The 2014 Managing Maternity, Paternity and Parental Leave Forum, organised by Symposium Events and held last week in Canary Wharf (London), provided insights to understand the latest changes in employment law and recommended a range of strategies to tackle the current challenges.
The new parental leave legislation, which is bound to take effect in 2015, will essentially allow the parents of the new baby who meet the eligibility criteria to decide how many leaves each will take, and whether to take time off in turns or together.
Behind the reform there is the need of changing the current system of maternity, which Deputy Prime Minister Nick Clegg defined “antiquated” and “out-of-step with the wishes of modern parents”. The new regime objectives are: to encourage fathers and partners to play a greater caring role; to give employees greater flexibility in how to balance work and family commitments; to helps workers retain a strong link with the labour market.
The presentations and the case studies discussed at the conference converged on the following issues:
The need to recognise the “one size does not fit all” principle in parental leave legislation, which is complex and requires acknowledgement of diversity in the approaches.
A strong call for employers to develop sound and consistent parental leave policies. Due to the complexity mentioned above, some organisations prefer to have policies which are rather generic and do not go too much in detail. Whichever approach employers decide to take, the implementation of policies must be consistent and take precedents into account. Firms are also advised to plan flexible working arrangements not only in consideration of the statutory requirements, but also of good practice, which can be done using the guidance provided by ACAS.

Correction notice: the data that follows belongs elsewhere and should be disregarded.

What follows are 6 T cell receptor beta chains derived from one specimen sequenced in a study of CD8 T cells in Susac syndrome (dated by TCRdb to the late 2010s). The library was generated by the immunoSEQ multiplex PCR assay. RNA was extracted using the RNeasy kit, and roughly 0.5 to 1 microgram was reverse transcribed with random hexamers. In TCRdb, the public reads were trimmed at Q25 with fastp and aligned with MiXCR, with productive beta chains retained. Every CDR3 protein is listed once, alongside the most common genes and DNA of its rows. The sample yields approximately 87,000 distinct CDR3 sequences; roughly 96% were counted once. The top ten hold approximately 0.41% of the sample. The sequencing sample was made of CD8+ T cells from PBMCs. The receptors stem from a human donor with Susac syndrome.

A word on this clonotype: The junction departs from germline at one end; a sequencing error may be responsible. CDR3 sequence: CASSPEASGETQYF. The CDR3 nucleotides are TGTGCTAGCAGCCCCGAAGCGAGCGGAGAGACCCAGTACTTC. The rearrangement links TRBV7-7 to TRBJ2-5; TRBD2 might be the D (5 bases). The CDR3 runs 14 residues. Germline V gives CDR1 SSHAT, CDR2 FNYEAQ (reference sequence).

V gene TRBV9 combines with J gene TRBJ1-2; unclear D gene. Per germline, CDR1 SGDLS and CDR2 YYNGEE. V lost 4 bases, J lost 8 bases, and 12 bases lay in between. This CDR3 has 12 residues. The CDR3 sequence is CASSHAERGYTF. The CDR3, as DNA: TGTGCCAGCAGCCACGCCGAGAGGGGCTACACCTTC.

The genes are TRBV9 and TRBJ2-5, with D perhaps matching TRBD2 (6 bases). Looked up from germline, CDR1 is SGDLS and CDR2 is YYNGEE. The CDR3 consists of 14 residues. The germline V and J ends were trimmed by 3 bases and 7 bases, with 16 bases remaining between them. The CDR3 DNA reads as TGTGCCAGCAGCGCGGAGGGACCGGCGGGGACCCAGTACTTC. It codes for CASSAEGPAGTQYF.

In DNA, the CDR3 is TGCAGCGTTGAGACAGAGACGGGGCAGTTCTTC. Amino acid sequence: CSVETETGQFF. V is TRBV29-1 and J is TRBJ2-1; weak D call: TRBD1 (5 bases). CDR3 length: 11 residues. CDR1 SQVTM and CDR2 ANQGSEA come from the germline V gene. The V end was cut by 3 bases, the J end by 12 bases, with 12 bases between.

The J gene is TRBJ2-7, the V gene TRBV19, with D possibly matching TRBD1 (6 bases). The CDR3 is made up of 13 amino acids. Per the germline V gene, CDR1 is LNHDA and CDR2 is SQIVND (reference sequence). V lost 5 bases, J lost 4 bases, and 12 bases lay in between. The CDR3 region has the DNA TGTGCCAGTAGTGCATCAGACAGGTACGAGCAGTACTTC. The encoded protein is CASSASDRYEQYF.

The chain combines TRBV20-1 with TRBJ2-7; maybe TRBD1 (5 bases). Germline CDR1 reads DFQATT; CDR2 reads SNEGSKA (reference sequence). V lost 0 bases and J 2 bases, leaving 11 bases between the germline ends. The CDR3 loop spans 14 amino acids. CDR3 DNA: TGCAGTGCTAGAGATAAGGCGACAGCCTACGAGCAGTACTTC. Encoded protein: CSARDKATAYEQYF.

New legislation must reduce gender gap and inequality. Access to employment for working mothers has arguably been facilitated by earlier family-friendly regulations. Recent figures show that 68% of recent mothers are currently being employed. However, old legislation has also supported the view of women as primary carers and failed to provide employees adequate flexibility. As a result, female employees who take time out to start a family usually have to deal with limited career progression and lower salaries. Giving both parents the option to share leaves and increasing flexibility in the arrangements are seen as means to reduce the gap and help women break through the glass ceiling.
It is critical to recognise that engaging and retaining parents adds value to a business. Employers should take into consideration that, according to recent estimates, 15 to 25% of women going on maternity leave do not return to work, and 25% of those who return to work leave the firm within 1 year. The Parental Leave Forum discussed some strategies that can help tackle this challenge. Instances include providing employees coaching programmes and childcare guidance; encouraging parents to stay in touch with their employers during the leave; and supporting employees with any anxiety they might experience when back at work.
Article by HRreview journalist Sergio Russo